- The average number of daily cases has jumped 144% in the past two weeks, per the New York Times. Cases are rising in Florida, Louisiana, Missouri and Alabama, where less than half of residents are fully vaccinated.
- The U.S. reported 89,418 new cases on Monday, according to Johns Hopkins University. As of Tuesday, 163.3 million Americans are fully vaccinated, or 49.2% of the total population, according to the CDC.
What’s Next: The International Monetary Fund on Tuesday raised its economic outlook for the U.S. and the U.K., both projected to grow 7% this year, but lowered it to 6.3% for developing economies like India that are struggling with Covid surges and access to vaccines.
—Janet H. Cho
All Eyes on Federal Reserve as It Wraps Up Its Meeting
The Federal Reserve will conclude its latest two-day policy meeting today, but investors might not get concrete answers about when the central bank will start to reduce its monthly bond purchases to take some of the steam out of the economy.
- The fast spread of the Delta variant in recent weeks, and the surge in new infections, has fanned fears about a disruption to global economic growth, which could take some of the pressure off the Fed to clarify its plans, economists told MarketWatch.
- “The drumbeat [for the Fed] to provide hard evidence they are on the way to slowing asset purchases will be a little less intense,” said Vince Reinhart, Mellon’s chief economist, in an interview with MarketWatch.
- The Fed has been buying $120 billion of bonds monthly since last summer and said in December it wouldn’t take its foot off the brake until “substantial” progress in its twin goals of achieving a healthy labor market and stable 2% inflation.
- Some want to know when the Fed will back off its monthly buying of $40 billion in mortgage securities given a red-hot housing market that has seen sales prices for existing homes soar 23% amid material, land and labor shortages in the construction industry.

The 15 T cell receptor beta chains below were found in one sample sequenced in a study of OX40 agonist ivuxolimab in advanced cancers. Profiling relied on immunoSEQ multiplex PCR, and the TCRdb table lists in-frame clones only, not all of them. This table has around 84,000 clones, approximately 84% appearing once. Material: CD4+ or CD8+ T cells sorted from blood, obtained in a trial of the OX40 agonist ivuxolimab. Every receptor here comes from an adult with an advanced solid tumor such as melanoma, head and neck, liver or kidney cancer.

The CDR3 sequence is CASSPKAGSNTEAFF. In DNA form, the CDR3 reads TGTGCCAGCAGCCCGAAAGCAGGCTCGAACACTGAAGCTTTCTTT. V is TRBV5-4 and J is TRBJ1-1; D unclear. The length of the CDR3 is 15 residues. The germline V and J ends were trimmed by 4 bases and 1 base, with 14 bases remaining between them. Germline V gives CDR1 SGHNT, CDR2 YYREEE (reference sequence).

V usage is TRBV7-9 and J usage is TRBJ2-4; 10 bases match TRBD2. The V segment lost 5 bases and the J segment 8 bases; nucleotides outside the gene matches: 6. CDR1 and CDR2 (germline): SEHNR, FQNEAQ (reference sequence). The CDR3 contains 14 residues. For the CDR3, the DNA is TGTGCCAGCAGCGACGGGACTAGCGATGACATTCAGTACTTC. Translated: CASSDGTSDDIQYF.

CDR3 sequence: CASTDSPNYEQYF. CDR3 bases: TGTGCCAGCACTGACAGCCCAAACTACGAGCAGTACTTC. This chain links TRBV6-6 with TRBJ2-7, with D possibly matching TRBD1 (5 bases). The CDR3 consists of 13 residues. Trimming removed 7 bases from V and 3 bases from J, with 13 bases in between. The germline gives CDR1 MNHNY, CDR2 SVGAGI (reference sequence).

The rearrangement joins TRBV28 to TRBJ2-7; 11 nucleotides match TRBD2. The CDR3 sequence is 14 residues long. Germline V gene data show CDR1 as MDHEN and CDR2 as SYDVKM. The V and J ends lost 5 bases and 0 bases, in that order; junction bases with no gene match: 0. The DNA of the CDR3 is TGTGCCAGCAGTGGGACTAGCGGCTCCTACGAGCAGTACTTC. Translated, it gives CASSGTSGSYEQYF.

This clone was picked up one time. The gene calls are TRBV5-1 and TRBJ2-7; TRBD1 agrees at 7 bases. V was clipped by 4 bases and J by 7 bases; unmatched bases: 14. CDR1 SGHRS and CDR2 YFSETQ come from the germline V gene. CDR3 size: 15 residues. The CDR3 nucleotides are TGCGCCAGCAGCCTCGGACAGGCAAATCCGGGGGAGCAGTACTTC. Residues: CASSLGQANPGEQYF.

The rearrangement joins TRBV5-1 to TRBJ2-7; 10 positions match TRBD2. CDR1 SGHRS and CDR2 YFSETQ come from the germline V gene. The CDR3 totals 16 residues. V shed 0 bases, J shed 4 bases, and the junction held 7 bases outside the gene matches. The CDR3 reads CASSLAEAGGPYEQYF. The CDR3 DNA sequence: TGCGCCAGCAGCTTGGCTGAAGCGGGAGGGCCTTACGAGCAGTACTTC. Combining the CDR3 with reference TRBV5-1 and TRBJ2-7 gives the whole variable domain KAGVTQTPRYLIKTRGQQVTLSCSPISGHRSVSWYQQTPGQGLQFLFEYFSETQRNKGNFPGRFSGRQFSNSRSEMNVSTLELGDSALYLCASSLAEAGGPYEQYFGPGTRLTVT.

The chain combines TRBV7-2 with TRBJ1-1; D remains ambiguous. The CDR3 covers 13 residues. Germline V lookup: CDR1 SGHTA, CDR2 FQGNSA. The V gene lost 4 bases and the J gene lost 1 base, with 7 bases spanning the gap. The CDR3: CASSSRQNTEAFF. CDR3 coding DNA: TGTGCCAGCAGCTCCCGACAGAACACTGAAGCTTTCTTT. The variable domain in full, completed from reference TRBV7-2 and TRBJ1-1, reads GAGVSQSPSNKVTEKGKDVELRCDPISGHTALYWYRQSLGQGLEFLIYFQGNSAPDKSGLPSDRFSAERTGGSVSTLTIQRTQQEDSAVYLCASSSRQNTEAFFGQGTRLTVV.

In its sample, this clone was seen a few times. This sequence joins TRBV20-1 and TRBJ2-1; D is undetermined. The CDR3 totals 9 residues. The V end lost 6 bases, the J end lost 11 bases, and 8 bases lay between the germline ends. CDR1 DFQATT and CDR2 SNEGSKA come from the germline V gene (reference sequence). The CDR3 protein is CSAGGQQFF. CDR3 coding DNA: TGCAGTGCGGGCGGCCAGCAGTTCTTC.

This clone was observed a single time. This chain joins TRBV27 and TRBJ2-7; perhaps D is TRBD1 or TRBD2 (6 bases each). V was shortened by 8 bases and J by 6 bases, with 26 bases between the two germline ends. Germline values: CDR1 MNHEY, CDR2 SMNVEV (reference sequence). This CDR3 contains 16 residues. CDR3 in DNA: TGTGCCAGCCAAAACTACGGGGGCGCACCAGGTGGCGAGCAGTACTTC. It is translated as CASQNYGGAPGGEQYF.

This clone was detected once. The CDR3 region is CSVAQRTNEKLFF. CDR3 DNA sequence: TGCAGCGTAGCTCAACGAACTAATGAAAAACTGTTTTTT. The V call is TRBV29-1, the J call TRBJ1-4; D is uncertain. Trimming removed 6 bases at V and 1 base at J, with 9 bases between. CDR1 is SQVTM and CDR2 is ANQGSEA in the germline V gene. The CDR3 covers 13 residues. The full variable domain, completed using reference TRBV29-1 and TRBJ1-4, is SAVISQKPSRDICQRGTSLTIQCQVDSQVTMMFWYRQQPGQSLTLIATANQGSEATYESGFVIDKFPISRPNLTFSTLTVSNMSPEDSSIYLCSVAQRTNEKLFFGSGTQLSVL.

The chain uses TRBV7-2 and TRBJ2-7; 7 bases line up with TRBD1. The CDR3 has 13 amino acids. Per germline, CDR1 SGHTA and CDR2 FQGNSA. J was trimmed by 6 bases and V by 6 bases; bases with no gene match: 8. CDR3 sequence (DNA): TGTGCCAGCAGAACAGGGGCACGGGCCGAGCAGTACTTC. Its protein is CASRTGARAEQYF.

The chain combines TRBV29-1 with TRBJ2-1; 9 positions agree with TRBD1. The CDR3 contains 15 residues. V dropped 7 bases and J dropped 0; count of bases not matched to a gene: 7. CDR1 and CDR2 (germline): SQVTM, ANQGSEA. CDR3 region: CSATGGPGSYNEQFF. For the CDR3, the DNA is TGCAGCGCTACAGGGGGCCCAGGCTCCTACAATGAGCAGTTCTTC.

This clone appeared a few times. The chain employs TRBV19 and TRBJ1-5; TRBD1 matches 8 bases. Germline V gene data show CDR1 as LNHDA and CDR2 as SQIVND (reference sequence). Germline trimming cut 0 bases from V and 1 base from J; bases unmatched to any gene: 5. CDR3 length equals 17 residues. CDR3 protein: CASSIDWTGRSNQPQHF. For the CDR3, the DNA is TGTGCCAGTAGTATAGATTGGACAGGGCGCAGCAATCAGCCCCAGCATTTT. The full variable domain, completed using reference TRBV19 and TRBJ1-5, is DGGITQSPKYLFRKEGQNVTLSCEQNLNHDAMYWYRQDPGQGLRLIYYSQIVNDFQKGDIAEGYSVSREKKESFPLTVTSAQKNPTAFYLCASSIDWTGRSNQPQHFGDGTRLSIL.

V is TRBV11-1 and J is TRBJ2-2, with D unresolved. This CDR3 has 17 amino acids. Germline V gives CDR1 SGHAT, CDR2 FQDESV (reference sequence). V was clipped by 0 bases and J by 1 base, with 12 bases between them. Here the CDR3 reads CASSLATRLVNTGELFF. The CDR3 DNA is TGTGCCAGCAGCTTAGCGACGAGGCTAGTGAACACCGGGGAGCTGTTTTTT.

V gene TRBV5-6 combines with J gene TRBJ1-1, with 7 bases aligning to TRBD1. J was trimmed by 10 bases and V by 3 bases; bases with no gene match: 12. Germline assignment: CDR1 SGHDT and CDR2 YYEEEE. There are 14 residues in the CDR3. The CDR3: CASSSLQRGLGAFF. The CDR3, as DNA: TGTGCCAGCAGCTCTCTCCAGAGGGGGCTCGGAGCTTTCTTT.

What’s Next: The earliest Federal Reserve Chair Jerome Powell might substantively address bond purchase tapering is the Fed’s annual meeting in Jackson Hole, Wyo., in late August, some economists said, but others are expecting it closer to the Fed’s September meeting.
Air Travel Has Recovered More Quickly Than Expected, Despite Challenges
CEO Robin Hayes told investors on Tuesday that air travel has recovered “more quickly than we expected,” with widespread vaccinations encouraging more people to fly, and a boost in corporate customers in New York and Boston from an alliance with
- JetBlue posted a second-quarter profit of $64 million, swinging from a net loss of $320 million in the same period last year. Hayes acknowledged “cost headwinds” in the near term, including maintenance, rents, landing fees, and the pressure of getting back to normal. JetBlue shares dropped 6.9% on Tuesday.
- American Airlines asked its pilots to save fuel when possible, warning them about fuel delivery delays at certain airports that could last through mid-August. Jet fuel shortages at some western U.S. airports resulted from a lack of truck drivers, logistical issues and insufficient supplies.
The airline industry is coping with labor shortages, volatile weather, and surging jet fuel prices, which meant
missed its second-quarter earnings targets. Airlines are also competing for fuel with planes dropping water and fire retardant on raging wildfires.
- The White House said Monday that the U.S. won’t lift its restrictions on nonessential international travel, citing concerns over the highly transmissible Delta variant and rising coronavirus cases.